Teething is a natural part of growing up for many animals including humans. We hear a lot about dogs teething and about what we can do to help them with the discomfort. So, do kittens lose their teeth, and do we as cat owners have to do anything about it? Yes, they do and it’s a good idea for cat owners to learn about the process.
We have researched all the top advice on kittens teething and compiled this comprehensive guide packed with factual information and practical tips.
When Do Kittens Lose Their Baby Teeth?
You may be surprised to learn that kittens teeth twice in their lifetime and this can cause some confusion amongst pet owners. Kittens are born without teeth and then at about 4 weeks of age their baby teeth erupt from their gums. These may also be called the milk teeth or deciduous teeth.
They have six incisors at the top and six at the bottom. These are at the front of the mouth and are used for grasping food. This type of deciduous teeth begin to emerge at about three to four weeks of age.
Their canine teeth (two teeth at the top and two at the bottom) are the larger pointed teeth that are used for tearing meat. These new teeth emerge at around three to four weeks of age.
The premolar teeth are located behind the canines (six at the top and four on the bottom) and are used for grinding up food. However, these don’t emerge from the kitten’s mouth until they are five to six weeks old. Young kittens do not have molars – these will develop later during a second teething when the permanent teeth develop.
The deciduous teeth are lost at around 11 weeks when the adult teeth develop and emerge.
Teething Kitten Signs to Look Out For
Many owners ask do kittens teeth in a particular way and is it unpleasant for them? No one wants their little fur ball to be in pain. There is no indication that the teething process is terribly painful for cats but here are some of the signs that they may be teething:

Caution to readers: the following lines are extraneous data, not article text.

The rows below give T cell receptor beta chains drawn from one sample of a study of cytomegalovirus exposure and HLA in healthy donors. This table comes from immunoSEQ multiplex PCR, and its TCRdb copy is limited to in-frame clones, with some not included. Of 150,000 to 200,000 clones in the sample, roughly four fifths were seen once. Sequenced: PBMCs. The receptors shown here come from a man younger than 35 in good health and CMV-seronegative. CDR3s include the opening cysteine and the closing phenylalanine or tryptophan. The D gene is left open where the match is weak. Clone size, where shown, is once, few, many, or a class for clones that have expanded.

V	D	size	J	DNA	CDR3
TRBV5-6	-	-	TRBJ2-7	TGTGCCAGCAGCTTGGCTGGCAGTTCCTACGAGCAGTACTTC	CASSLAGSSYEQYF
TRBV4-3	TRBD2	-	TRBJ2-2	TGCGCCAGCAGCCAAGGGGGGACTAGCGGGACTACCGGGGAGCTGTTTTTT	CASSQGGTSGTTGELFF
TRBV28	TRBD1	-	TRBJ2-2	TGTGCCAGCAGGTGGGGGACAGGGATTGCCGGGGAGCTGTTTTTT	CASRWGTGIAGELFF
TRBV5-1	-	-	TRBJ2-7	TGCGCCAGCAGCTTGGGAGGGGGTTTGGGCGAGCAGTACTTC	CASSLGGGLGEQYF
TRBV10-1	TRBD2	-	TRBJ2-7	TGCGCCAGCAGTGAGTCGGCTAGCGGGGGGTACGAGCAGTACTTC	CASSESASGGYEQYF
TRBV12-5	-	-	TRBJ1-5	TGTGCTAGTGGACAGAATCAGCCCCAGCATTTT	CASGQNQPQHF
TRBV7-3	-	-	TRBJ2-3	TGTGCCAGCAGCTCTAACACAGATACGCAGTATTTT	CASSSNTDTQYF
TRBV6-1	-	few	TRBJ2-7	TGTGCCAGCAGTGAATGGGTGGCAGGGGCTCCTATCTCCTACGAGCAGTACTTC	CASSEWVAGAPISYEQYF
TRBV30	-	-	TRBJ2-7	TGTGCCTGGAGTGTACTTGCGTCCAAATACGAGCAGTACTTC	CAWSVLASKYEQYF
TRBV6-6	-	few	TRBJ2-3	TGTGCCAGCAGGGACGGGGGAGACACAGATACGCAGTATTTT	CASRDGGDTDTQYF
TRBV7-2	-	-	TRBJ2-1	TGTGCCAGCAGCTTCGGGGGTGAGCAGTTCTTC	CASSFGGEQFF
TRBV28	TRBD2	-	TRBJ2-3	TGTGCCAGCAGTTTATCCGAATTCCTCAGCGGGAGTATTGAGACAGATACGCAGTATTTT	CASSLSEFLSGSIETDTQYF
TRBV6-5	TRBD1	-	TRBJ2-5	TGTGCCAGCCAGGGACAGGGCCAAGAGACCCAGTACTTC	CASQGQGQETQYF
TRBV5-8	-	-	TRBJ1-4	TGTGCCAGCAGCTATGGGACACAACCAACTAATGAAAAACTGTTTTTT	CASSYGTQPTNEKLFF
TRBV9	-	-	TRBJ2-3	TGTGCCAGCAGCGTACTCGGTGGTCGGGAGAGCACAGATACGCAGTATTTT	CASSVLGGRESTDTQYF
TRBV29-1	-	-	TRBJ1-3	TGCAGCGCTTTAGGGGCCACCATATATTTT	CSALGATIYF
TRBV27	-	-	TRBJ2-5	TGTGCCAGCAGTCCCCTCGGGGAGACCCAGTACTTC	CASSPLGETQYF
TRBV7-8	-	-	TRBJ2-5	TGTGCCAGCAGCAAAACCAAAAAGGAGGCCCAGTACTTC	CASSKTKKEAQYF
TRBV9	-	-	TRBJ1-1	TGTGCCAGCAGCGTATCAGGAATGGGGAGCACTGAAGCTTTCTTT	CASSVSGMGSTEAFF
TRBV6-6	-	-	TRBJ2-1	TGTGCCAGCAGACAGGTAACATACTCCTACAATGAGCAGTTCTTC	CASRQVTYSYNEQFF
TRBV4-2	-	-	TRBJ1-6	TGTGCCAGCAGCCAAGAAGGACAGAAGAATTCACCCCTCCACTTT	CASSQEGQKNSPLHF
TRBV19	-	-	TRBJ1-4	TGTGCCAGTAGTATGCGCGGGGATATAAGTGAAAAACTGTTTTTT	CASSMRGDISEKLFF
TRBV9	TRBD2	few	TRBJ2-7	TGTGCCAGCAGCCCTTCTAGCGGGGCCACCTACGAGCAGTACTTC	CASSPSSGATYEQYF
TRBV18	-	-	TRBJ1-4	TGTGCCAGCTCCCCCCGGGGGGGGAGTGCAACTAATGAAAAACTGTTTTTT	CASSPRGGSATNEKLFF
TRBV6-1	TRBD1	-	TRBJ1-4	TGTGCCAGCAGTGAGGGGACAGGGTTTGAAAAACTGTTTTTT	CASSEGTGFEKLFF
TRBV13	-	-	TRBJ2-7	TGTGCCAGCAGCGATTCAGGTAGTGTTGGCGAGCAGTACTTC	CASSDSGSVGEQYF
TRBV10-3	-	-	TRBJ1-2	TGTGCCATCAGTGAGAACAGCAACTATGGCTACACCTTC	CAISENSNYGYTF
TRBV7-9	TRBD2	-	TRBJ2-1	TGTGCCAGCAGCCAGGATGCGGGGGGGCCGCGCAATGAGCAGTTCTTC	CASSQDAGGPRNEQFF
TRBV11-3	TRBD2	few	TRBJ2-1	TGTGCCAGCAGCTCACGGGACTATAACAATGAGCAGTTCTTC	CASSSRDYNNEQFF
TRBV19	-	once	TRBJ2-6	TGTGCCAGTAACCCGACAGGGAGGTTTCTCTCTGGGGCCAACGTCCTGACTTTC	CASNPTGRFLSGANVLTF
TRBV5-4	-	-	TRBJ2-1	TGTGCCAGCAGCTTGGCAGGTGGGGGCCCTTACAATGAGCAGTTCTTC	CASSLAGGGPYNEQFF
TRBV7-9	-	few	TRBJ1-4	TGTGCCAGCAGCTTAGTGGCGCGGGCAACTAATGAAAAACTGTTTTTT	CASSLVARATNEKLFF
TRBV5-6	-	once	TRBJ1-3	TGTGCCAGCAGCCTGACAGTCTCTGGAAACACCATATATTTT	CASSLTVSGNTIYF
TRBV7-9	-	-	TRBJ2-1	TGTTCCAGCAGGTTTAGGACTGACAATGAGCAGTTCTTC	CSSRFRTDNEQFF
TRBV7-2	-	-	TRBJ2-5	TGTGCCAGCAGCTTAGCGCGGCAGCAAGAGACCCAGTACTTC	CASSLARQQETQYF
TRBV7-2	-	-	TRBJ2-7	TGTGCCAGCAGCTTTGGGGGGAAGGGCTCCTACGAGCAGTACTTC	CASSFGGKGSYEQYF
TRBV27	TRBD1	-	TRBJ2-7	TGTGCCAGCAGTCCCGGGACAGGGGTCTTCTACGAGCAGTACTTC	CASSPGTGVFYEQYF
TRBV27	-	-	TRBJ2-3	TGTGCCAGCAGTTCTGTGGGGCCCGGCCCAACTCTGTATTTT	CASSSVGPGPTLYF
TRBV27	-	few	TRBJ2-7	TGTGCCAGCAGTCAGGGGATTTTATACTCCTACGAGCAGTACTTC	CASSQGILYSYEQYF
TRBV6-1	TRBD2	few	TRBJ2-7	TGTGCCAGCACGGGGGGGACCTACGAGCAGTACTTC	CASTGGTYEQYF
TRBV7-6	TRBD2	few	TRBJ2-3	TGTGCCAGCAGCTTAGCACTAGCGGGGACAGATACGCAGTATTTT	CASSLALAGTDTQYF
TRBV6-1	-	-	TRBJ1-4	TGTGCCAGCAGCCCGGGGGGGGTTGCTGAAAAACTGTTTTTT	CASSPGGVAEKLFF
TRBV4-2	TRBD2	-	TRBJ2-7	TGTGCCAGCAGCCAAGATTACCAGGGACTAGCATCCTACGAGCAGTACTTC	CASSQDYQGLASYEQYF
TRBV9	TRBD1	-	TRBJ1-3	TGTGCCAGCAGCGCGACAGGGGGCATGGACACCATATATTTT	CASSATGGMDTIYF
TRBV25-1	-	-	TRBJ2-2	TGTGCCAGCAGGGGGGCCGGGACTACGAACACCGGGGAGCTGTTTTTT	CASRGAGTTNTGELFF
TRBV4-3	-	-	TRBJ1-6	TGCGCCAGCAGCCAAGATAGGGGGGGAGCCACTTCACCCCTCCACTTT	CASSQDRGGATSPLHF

- Teeth missing: During you kitten’s second teething, you may find a baby tooth around your house. You may find a tooth in a food bowl or on the floor. Do not be alarmed! This is just a sure sign that your kitten is teething.
- Less interest in food: Teething kittens may have sore gums and a sore mouth and this can make it hard to chew. It is best to feed teething cats soft pet food which will be more comfortable for them to eat so try switching to wet food at this time.
- Pawing at mouth and sensitivity: Your kitten may try to dislodge loose teeth by pawing at their mouth. They will probably not like you touching this area at this time as it can be very sensitive. Avoid brushing their teeth during this stage.
- Chewing a lot: The teething process can involve chewing a lot as this may relieve some of the discomfort of inflamed gums. You should try to direct this towards acceptable objects such as chew toys rather than your fingers. There is a great selection of cat chew toys here.
- Irritable mood: You may find that your little fur ball is a bit grumpy when they are teething. This is not surprising as sore gums are no fun. It can be upsetting as a new pet parent but don’t take it personally – just give your pet some space.